18 November 2010

Comparison: Tahe Marine Greenland T vs Sea Spirit

Only in recent years has Australia started to see an influx of imported kayaks.
In the past, they were the domain of keen individuals that went through the hassle and expense of shipping them personally.
Most local retailers would offer kayaks that were mainly designed for paddling long distances and/or were rudder dependent.
Honestly, there really was not much choice for somebody desiring a performance close-fitting boat.
Available kayaks had huge hulls, high decks and most times an ill fitting cockpit.
I used to envy paddlers in North America and Great Britain: they had a huge choice available to them.
A few years ago skegged boats started to gain popularity here and only very recently some paddlers desired kayaks that are body fitting.
While the majority of paddlers are seeking a kayak that gets them on the water and allows them to explore the sheltered shores, some kayakers are discovering the fun that rolling brings.
Yes, you read it right: rolling can be fun.
Adventuretess in Greenland T (c)
Most paddlers are content learning to roll as a mean to self rescue in an accidental capsize. My circle of friends of dedicated kayakers view rolling more than just a practical skill; they like rolling for the sake of rolling.
Once we learned the basic roll to right ourselves back up we started to explore the possibility of different rolls.
Introduced to traditional paddles, we were no longer satisfied with just a forced marginal “all paddle” powered roll; we sought variety.
It’s hard to explain to a non roller what it feels like to be confident underwater and enjoy the feeling of being immersed upside down to then gently rotate your body and rise to the surface with grace.

A lot of our rolls require a lay back position onto the rear deck of the kayak that lowers the centre of gravity.
Unfortunately not many kayaks are designed with a lower rear deck.
Most kayaks are bulky and offer maximum cargo space often sacrificing maneuverability.
For the last couple of years I have observed a growing trend towards a more graceful paddling style where control of the boat is performed by edging of the hull instead of just pressing on the rudder pedals.

The ultimate kayak for this type of paddling is a Greenland style kayak.
Typically recognized by a low profile with a low rear deck and hard chined hull.
Importer Craig McSween of Adventure Outlet now has 3 different kayaks in stock that follow this design philosophy, all from Tahe Marine.
Already familiar with the performance of the Tahe Greenland, I was interested in trying out the larger siblings: the Tahe Greenland T and the Sea Spirit.

Tahe Bay Spirit and Grerenland T (c)

Craig was generous to allow us to test paddle them one afternoon in the relatively sheltered water of the Gold Coast Broadwater.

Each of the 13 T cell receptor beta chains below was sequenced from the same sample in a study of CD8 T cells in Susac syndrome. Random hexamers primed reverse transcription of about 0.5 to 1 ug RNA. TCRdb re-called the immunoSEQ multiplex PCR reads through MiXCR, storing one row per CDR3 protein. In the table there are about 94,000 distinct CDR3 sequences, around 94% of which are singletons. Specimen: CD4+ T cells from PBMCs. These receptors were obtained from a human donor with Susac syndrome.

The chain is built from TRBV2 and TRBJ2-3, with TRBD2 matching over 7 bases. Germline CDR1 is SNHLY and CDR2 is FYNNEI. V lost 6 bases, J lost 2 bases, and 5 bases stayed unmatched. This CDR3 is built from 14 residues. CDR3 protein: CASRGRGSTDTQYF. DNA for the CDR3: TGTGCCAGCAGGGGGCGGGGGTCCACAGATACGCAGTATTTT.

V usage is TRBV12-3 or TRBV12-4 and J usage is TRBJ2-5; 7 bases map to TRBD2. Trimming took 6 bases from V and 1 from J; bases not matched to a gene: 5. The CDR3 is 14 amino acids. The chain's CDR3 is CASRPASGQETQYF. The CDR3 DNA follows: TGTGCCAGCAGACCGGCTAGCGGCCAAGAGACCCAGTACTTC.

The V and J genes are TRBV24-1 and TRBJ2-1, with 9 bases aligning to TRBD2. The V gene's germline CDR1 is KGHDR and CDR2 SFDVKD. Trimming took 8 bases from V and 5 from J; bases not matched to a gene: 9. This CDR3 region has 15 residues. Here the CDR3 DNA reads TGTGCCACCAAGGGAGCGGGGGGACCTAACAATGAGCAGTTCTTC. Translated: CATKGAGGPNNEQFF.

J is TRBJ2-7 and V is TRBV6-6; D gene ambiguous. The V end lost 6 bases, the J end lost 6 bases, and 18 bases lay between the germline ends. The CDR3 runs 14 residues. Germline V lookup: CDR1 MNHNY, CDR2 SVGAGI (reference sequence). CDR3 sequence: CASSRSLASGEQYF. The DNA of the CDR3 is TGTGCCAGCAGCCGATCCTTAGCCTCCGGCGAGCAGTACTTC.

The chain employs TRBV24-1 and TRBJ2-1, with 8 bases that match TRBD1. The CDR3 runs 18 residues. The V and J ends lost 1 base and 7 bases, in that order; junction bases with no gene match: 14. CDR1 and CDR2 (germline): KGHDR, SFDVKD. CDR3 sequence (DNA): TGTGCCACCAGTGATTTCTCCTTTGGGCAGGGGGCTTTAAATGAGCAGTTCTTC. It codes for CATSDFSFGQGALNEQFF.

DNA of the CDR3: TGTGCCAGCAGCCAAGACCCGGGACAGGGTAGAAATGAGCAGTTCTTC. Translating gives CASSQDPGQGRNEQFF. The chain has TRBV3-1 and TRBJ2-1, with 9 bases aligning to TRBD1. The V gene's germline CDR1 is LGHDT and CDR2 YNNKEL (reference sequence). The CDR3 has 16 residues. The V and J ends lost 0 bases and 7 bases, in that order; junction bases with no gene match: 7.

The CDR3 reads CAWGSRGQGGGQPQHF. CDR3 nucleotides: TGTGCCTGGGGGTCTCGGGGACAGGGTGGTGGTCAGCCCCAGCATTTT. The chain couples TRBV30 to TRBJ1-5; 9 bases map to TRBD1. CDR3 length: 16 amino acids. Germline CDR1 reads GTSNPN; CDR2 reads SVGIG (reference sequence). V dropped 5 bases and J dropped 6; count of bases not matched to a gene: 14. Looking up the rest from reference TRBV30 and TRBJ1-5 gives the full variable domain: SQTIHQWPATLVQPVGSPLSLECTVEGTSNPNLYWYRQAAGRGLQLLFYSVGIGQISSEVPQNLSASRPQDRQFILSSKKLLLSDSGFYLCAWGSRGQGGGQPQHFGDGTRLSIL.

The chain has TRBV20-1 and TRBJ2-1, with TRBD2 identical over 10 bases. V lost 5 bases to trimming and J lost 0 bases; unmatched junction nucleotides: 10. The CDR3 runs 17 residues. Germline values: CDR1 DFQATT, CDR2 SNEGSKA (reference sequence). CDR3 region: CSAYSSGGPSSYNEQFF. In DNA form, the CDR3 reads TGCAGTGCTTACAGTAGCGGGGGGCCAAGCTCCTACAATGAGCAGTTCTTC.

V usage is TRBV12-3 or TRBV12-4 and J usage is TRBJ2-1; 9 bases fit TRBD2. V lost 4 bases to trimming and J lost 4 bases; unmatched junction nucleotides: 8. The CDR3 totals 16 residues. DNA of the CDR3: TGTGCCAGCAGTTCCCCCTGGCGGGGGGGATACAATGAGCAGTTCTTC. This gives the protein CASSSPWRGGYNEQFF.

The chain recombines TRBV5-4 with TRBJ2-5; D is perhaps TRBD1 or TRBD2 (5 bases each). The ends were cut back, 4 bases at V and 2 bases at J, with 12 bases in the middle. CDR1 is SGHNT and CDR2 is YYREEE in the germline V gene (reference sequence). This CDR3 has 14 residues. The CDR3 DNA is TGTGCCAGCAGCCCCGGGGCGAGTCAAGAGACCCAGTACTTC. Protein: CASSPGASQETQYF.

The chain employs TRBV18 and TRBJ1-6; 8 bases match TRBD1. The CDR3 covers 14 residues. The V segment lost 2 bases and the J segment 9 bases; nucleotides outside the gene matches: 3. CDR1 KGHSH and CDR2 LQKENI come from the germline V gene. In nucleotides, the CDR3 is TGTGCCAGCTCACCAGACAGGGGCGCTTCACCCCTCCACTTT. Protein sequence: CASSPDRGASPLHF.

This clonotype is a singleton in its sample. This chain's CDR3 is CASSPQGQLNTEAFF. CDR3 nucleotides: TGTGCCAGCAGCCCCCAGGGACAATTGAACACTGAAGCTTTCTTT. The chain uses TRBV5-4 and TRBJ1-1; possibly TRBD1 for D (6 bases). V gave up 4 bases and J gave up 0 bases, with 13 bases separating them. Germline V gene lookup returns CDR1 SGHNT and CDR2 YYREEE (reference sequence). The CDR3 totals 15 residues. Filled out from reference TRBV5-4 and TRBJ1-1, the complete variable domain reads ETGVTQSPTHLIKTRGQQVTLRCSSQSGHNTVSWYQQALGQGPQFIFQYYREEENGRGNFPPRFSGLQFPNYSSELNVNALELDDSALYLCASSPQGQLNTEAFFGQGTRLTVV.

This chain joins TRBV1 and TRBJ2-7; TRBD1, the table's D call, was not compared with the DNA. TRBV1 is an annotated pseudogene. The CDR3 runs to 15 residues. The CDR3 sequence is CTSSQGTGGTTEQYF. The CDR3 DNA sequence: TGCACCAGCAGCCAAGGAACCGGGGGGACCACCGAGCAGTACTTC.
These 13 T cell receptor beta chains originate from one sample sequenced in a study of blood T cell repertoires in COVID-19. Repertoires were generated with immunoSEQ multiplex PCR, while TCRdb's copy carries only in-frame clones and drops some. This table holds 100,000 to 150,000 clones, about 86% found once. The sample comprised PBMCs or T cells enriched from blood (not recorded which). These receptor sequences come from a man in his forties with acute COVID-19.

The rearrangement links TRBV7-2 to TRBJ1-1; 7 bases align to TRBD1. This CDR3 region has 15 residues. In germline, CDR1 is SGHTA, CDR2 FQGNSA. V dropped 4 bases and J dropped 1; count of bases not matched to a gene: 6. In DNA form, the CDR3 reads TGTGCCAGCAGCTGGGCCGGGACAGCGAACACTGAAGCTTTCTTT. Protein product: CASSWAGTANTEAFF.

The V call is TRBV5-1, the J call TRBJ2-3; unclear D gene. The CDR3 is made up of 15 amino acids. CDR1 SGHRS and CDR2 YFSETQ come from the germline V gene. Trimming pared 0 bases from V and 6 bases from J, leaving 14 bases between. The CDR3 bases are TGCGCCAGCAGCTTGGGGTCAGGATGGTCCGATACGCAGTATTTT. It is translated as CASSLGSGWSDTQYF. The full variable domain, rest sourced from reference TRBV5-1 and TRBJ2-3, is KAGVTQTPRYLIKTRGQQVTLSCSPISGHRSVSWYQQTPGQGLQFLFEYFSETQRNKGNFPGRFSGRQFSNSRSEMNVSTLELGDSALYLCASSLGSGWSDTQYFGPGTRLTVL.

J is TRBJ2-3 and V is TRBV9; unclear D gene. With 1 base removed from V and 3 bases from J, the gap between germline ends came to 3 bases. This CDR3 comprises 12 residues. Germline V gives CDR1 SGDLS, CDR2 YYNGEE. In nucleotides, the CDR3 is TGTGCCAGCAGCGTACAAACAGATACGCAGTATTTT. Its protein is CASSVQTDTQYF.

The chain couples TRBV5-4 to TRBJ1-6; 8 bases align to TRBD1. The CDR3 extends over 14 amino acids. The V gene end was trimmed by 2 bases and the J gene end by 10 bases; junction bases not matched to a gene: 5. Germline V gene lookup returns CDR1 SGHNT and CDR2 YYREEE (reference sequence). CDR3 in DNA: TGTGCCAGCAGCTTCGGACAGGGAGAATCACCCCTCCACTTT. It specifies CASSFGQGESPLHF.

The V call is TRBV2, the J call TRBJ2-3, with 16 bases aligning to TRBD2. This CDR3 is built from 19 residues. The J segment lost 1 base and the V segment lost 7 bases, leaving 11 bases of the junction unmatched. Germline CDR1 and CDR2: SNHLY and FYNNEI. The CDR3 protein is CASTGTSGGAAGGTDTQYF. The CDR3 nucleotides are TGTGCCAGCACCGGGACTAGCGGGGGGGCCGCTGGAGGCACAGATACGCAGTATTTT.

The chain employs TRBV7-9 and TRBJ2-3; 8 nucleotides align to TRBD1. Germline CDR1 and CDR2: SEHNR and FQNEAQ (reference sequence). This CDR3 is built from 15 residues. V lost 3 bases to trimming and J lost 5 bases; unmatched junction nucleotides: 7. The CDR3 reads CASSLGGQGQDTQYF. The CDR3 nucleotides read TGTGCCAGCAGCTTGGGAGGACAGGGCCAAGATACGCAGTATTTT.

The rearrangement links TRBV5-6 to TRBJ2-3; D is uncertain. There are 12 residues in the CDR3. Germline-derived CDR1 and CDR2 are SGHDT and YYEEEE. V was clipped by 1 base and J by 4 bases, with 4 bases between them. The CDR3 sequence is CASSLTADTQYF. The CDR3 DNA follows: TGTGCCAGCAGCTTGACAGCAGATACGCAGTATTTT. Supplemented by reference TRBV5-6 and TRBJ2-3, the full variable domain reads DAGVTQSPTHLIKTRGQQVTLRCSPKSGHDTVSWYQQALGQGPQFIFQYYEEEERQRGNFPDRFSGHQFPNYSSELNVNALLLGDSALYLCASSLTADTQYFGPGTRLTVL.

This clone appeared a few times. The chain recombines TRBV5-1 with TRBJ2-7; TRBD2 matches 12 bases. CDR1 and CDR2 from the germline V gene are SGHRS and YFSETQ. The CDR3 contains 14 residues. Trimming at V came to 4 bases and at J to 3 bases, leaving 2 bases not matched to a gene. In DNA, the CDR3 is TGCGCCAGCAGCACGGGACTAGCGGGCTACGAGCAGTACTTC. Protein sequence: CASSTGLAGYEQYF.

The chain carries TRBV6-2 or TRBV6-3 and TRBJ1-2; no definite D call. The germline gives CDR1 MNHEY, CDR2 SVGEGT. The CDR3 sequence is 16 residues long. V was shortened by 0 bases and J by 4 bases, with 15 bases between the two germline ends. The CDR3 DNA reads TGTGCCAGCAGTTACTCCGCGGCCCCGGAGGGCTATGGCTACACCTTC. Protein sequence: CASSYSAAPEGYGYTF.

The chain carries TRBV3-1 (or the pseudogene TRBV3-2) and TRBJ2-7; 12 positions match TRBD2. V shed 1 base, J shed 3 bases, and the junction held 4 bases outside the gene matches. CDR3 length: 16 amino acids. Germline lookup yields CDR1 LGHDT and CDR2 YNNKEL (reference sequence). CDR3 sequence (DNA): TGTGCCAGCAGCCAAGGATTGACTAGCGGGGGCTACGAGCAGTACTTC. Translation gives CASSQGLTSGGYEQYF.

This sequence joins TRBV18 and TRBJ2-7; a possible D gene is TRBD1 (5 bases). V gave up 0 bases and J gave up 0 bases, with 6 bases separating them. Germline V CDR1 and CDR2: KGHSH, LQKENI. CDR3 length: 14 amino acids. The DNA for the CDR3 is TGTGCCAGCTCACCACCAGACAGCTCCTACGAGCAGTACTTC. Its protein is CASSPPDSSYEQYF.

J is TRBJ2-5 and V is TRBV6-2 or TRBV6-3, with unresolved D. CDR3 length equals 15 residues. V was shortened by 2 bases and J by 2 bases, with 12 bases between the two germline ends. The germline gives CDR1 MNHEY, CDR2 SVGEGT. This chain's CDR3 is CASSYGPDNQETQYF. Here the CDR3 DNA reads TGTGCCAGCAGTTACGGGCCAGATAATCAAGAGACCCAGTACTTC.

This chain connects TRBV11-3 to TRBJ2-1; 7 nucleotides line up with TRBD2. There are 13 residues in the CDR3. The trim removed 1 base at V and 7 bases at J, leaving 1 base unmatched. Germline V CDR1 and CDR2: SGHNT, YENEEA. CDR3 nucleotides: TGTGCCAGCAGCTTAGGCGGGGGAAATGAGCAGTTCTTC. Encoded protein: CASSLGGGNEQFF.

Conditions were mild: wind gusts of max 15 knots with little or no waves with a max of 1 knot of current.
The Greenland T is regarded as true Greenland form while I think that the Sea Spirit is more an all round kayak of Greenland style.
The T is a bit larger than the classic Greenland, a bit beamier and a slightly higher deck: unfortunately still too small for my large thighs and big feet.
Vanilla fitted the T well and Adventuretess found it roomy enough for possible all day paddles with a bit of wiggle room.
(Vanilla’s personal kayak is an Impex Force5 and Tess’ preferred kayak is her Nordkapp LV).
The T and Sea Spirit have a keyhole cockpit making entry/exit a bit easier than the traditional “ocean style” cockpit on the Tahe Greenland.

We had no means for scientifically measure max speeds of these kayaks but I don’t think they are designed as sprinting vessels.
Having a shorter waterline they accelerated easily and to maintain a cruising speed of 6-7km/h required little effort. The kayaks will start to hit the “hull speed wall” sooner than a long kayak.
However, because of their reduced wetter surface they will be easier to paddle, at club paddling pace, than a longer kayak.

The finish and the attention to detail on Tahe kayaks are superb. The external seam is a narrow black Kevlar tape that has a clear textured finish. Extremely neat.
There were no visible print through areas in the gel coat. The inside of the cockpit is finished with flow coat to prevent any possible fiberglass rash where the body contacts the deck.
The hatch covers (Kajak Sport lids), while very easy to secure/remove, maintained a dry interior during our prolonged rolling session.

                                                                                    select 360p to view vidoe if you don't have a fast internet connection
I believe that Tahe kayaks are a very good value for money alternative to the well established brands offered locally.